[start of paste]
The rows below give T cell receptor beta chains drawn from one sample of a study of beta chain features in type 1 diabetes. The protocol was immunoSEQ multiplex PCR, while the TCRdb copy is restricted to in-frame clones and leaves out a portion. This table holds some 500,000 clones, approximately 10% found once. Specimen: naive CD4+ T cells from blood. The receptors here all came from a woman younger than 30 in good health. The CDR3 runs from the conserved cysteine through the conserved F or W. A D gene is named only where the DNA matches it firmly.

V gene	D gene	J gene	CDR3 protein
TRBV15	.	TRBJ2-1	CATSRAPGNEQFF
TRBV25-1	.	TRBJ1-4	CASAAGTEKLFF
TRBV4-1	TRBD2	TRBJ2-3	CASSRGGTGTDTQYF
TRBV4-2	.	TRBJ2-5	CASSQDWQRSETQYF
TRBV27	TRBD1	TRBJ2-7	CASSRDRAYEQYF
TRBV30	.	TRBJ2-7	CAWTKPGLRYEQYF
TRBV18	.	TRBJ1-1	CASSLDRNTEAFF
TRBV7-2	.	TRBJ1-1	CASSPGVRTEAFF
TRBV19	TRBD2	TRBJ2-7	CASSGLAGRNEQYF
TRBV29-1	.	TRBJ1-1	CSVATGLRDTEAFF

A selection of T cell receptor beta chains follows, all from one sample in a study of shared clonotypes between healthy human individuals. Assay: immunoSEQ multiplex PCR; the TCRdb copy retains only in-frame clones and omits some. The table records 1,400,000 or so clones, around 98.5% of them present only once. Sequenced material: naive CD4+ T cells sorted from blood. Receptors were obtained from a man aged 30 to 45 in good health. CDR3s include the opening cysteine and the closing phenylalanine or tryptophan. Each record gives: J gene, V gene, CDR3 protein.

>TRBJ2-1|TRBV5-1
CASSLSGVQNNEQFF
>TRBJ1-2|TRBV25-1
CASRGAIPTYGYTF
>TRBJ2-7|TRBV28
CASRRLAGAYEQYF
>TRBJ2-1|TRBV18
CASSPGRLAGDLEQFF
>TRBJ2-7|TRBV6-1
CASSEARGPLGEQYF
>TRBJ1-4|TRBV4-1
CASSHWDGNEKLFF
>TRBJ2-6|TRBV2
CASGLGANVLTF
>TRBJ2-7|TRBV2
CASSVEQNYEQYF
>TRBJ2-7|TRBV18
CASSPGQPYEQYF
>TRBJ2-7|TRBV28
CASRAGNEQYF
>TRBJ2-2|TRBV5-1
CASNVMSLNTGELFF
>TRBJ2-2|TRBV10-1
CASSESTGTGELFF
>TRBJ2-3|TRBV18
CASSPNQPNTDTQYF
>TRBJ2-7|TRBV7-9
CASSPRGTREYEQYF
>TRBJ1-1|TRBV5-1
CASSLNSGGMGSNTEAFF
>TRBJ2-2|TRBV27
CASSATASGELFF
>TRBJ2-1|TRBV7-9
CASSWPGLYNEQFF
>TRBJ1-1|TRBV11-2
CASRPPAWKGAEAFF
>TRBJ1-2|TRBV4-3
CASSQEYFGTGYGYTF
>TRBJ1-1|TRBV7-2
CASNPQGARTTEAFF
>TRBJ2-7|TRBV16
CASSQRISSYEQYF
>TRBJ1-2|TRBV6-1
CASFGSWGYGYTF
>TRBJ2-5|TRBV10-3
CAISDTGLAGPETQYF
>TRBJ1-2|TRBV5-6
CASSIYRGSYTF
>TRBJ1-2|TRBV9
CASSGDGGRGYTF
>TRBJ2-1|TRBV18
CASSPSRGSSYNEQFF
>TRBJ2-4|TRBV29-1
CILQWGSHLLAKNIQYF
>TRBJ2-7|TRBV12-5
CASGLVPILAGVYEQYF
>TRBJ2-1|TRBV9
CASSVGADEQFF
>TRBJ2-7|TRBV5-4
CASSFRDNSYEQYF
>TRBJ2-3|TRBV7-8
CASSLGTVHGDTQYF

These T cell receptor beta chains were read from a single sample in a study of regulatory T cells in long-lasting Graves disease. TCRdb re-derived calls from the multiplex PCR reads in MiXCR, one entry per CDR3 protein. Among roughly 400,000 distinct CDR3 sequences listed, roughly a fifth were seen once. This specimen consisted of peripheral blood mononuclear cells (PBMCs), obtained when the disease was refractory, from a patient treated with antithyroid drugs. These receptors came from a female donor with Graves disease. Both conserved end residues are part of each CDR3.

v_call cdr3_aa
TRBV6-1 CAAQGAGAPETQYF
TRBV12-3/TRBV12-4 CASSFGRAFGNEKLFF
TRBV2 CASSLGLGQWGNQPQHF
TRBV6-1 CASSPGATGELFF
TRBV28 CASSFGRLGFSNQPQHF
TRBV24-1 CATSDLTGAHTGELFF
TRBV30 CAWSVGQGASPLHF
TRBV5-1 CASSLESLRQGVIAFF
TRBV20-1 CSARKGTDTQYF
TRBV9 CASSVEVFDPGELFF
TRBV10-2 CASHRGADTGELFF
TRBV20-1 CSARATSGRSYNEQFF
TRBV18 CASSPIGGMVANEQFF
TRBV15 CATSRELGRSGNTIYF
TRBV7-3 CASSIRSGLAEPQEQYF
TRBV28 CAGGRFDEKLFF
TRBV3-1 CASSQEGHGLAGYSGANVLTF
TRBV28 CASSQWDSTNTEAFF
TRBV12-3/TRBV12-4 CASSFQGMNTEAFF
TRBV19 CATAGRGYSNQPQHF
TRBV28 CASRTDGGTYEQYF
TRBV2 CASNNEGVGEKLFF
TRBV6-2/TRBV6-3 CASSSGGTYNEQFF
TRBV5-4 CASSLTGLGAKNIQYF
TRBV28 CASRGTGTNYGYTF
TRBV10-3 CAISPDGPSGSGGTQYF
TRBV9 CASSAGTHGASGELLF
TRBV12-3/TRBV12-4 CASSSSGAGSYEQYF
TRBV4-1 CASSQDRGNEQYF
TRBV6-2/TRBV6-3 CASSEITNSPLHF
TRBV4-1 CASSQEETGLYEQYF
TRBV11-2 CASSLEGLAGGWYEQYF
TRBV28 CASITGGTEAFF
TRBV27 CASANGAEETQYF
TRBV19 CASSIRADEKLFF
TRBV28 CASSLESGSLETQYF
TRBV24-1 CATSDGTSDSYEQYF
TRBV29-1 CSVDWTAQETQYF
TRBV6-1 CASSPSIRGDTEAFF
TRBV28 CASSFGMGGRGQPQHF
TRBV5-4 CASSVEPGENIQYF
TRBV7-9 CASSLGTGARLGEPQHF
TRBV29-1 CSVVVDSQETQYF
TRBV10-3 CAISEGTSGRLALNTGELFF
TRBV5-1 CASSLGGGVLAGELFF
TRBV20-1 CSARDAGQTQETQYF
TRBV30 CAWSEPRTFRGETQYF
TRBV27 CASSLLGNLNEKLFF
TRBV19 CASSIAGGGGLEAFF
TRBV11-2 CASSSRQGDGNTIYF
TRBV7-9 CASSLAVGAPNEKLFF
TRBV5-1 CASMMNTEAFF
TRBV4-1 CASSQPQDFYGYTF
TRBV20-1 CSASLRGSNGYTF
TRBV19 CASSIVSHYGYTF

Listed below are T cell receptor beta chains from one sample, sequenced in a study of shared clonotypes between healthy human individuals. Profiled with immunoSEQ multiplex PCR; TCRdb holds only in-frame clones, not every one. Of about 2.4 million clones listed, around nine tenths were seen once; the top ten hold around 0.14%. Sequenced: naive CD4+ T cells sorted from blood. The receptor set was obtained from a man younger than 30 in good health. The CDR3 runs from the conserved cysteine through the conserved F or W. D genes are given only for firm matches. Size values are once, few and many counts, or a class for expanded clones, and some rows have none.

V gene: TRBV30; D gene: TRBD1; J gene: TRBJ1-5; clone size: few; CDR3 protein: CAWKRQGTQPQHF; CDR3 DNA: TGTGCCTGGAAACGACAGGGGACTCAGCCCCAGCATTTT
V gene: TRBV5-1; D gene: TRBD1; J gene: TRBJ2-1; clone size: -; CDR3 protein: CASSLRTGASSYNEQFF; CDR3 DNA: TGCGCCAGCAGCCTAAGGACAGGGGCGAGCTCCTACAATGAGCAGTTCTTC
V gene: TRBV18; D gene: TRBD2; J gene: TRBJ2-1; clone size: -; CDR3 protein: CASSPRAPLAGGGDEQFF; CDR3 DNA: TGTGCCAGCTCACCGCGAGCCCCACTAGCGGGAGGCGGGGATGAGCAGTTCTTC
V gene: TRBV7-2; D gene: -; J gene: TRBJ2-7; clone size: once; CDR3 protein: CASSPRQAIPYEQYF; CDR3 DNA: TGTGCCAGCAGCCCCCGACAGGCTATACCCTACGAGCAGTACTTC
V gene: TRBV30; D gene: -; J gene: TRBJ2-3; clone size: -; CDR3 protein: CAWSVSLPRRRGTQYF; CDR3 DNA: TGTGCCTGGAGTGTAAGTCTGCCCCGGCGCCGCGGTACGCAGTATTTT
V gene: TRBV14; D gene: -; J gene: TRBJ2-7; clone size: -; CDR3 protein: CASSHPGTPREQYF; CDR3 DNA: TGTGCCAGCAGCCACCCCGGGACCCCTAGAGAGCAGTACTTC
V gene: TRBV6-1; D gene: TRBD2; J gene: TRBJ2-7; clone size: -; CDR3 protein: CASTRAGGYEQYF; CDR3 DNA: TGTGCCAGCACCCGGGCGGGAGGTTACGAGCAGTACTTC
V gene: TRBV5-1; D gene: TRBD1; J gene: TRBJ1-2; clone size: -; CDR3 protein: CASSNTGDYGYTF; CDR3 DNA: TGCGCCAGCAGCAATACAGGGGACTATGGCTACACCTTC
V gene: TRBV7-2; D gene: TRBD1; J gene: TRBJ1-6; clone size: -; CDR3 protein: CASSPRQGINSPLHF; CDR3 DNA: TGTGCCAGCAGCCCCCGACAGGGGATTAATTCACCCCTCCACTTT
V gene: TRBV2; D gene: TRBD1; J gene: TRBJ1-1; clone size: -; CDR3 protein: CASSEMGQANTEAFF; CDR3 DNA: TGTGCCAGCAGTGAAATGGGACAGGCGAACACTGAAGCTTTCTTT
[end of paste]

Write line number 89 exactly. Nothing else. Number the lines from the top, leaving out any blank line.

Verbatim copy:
TRBV20-1 CSARATSGRSYNEQFF